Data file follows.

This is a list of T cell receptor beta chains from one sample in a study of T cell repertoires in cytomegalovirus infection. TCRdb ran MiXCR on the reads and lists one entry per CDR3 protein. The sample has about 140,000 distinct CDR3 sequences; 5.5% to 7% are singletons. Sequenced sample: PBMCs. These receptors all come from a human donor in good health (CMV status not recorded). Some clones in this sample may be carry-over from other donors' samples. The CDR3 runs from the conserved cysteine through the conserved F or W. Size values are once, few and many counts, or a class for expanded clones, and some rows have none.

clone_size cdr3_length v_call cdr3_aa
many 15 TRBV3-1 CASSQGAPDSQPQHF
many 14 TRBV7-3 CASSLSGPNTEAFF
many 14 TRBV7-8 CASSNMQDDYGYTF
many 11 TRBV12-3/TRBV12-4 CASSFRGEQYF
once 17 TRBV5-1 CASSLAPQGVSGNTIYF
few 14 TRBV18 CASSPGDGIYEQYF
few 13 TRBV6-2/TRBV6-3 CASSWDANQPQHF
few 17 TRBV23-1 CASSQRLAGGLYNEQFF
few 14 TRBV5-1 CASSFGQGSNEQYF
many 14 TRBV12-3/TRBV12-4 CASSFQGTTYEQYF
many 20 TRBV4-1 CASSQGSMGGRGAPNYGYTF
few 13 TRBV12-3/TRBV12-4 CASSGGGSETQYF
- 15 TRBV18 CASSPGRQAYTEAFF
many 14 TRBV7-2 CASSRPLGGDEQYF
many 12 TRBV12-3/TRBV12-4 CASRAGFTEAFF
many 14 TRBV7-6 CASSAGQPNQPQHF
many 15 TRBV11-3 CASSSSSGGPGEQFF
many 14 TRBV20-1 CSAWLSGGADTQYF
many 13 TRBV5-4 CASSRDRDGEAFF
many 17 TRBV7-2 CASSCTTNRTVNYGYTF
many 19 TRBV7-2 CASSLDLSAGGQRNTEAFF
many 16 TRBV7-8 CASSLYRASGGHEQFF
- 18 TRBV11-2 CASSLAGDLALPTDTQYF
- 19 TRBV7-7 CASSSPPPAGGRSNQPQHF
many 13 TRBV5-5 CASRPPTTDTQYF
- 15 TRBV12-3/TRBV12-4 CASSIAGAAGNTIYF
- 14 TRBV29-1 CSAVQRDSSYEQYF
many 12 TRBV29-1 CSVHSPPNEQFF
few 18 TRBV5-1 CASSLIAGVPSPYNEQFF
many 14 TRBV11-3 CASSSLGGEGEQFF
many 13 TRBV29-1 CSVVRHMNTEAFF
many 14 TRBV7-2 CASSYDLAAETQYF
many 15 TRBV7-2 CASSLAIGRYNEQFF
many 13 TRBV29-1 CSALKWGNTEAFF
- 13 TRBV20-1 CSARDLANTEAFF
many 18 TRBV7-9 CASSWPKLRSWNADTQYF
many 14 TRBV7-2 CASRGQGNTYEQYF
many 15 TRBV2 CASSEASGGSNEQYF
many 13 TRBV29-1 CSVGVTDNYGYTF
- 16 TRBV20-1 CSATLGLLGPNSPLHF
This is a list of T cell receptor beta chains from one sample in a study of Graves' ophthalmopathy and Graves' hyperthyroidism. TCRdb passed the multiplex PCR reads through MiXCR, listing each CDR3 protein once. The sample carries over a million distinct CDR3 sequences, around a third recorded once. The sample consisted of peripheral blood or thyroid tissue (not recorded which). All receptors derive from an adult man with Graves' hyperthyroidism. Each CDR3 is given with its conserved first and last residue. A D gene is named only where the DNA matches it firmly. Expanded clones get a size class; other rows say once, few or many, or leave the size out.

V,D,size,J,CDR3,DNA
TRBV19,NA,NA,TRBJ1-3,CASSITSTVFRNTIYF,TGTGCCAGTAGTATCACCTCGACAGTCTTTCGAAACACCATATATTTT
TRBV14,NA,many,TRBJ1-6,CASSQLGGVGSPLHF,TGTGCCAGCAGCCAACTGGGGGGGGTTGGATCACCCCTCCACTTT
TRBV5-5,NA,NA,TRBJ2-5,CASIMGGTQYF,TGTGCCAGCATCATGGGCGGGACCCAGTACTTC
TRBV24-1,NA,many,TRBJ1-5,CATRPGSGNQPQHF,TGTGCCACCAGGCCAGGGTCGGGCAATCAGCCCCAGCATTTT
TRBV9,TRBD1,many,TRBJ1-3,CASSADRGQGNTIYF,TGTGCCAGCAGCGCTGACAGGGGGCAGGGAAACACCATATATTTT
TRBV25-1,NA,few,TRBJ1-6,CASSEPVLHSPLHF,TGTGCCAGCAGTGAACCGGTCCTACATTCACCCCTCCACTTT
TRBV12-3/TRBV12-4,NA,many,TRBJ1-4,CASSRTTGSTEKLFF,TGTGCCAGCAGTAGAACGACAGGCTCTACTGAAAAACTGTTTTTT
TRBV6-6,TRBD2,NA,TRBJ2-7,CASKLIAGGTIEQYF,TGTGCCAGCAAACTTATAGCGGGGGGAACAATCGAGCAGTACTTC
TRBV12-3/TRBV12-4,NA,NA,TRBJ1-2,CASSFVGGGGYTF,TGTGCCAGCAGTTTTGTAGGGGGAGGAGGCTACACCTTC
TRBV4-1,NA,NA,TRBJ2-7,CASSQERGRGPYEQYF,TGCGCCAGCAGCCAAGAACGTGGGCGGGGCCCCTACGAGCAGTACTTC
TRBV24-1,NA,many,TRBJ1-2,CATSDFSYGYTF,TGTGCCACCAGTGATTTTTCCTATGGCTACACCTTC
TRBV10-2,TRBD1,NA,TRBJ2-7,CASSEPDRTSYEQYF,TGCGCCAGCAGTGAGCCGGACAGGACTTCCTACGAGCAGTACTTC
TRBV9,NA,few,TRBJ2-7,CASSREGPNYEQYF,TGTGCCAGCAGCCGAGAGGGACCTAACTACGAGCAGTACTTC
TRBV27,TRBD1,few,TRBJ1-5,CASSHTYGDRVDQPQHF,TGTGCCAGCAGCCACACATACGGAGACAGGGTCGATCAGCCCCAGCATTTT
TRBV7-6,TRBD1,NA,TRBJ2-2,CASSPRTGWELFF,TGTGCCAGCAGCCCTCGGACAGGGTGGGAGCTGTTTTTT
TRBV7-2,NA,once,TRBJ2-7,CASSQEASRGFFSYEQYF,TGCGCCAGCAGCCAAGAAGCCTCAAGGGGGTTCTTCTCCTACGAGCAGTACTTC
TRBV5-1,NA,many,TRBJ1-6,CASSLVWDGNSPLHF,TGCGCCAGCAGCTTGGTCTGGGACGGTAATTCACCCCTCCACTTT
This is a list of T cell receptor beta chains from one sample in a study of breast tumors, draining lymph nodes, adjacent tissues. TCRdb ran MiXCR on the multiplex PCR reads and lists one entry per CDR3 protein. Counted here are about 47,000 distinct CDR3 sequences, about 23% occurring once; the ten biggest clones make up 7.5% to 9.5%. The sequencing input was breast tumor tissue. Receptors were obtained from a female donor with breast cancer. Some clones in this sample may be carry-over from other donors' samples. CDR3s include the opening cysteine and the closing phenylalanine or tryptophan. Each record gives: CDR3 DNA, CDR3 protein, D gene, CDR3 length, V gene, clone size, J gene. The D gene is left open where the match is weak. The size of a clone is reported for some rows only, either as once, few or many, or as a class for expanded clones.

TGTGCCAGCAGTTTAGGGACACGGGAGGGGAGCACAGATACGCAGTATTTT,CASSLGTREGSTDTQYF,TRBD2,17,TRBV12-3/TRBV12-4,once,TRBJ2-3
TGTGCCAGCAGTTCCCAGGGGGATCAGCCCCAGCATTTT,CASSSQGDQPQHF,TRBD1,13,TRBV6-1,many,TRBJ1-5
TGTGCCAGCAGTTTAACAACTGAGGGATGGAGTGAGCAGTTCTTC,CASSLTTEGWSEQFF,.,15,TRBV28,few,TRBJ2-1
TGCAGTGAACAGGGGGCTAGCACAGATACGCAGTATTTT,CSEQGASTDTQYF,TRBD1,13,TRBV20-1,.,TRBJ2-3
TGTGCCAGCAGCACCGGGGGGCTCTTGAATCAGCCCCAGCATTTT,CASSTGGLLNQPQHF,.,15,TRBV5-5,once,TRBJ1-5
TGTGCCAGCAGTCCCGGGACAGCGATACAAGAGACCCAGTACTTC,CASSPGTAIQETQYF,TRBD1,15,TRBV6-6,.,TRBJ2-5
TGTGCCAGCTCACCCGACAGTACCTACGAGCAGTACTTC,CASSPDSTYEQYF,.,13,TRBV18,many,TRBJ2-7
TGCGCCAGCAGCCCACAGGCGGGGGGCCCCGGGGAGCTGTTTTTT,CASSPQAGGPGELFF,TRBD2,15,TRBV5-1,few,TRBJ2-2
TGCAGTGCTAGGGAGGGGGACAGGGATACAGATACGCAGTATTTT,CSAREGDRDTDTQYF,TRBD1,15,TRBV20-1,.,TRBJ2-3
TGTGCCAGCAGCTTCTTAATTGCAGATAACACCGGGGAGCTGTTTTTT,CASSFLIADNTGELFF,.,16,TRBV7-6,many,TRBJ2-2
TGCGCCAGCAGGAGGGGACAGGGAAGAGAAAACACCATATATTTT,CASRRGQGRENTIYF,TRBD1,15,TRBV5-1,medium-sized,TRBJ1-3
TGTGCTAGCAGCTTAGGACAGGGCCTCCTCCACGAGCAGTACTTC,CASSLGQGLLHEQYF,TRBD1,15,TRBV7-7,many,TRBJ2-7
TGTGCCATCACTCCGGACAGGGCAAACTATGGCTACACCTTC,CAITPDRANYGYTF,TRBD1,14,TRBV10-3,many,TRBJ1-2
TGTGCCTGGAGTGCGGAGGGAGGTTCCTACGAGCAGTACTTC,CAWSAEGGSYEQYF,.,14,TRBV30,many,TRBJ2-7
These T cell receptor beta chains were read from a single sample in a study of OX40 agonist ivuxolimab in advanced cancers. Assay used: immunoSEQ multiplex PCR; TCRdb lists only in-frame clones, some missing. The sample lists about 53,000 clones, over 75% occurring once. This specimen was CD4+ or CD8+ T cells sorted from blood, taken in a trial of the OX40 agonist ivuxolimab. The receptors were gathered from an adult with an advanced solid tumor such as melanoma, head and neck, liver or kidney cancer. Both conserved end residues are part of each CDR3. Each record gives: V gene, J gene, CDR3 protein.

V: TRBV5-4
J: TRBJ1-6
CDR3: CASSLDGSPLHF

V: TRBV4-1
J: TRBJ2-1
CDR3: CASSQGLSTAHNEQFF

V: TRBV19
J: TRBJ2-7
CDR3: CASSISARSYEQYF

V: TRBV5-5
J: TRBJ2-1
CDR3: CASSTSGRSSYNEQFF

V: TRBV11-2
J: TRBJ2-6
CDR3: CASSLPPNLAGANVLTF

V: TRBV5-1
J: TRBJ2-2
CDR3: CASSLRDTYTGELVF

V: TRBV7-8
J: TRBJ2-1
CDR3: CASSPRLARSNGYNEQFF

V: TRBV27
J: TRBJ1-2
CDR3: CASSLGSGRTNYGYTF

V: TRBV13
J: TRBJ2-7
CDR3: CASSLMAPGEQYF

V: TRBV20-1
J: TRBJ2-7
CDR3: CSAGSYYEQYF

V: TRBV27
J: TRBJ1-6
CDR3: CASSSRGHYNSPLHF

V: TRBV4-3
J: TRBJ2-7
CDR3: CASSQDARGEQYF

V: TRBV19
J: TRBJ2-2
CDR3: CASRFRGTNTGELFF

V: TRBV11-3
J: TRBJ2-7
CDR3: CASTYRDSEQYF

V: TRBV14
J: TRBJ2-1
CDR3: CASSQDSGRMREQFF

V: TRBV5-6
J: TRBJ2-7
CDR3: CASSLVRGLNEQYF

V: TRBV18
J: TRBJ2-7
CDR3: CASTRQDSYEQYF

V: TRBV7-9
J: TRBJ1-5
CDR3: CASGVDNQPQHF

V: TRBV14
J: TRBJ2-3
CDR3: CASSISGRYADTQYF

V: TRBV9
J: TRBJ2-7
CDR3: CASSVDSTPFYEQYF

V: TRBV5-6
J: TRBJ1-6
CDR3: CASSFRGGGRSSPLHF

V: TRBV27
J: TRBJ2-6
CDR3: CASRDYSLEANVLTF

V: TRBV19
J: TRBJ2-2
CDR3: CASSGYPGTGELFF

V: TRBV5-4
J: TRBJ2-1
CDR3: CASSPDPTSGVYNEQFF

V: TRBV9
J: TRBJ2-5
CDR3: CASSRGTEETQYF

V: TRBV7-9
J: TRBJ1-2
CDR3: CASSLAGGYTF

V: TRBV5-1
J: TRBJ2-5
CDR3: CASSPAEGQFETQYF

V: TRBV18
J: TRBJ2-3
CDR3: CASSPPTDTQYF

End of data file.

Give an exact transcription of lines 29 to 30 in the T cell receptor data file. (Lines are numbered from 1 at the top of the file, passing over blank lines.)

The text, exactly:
- 14 TRBV29-1 CSAVQRDSSYEQYF
many 12 TRBV29-1 CSVHSPPNEQFF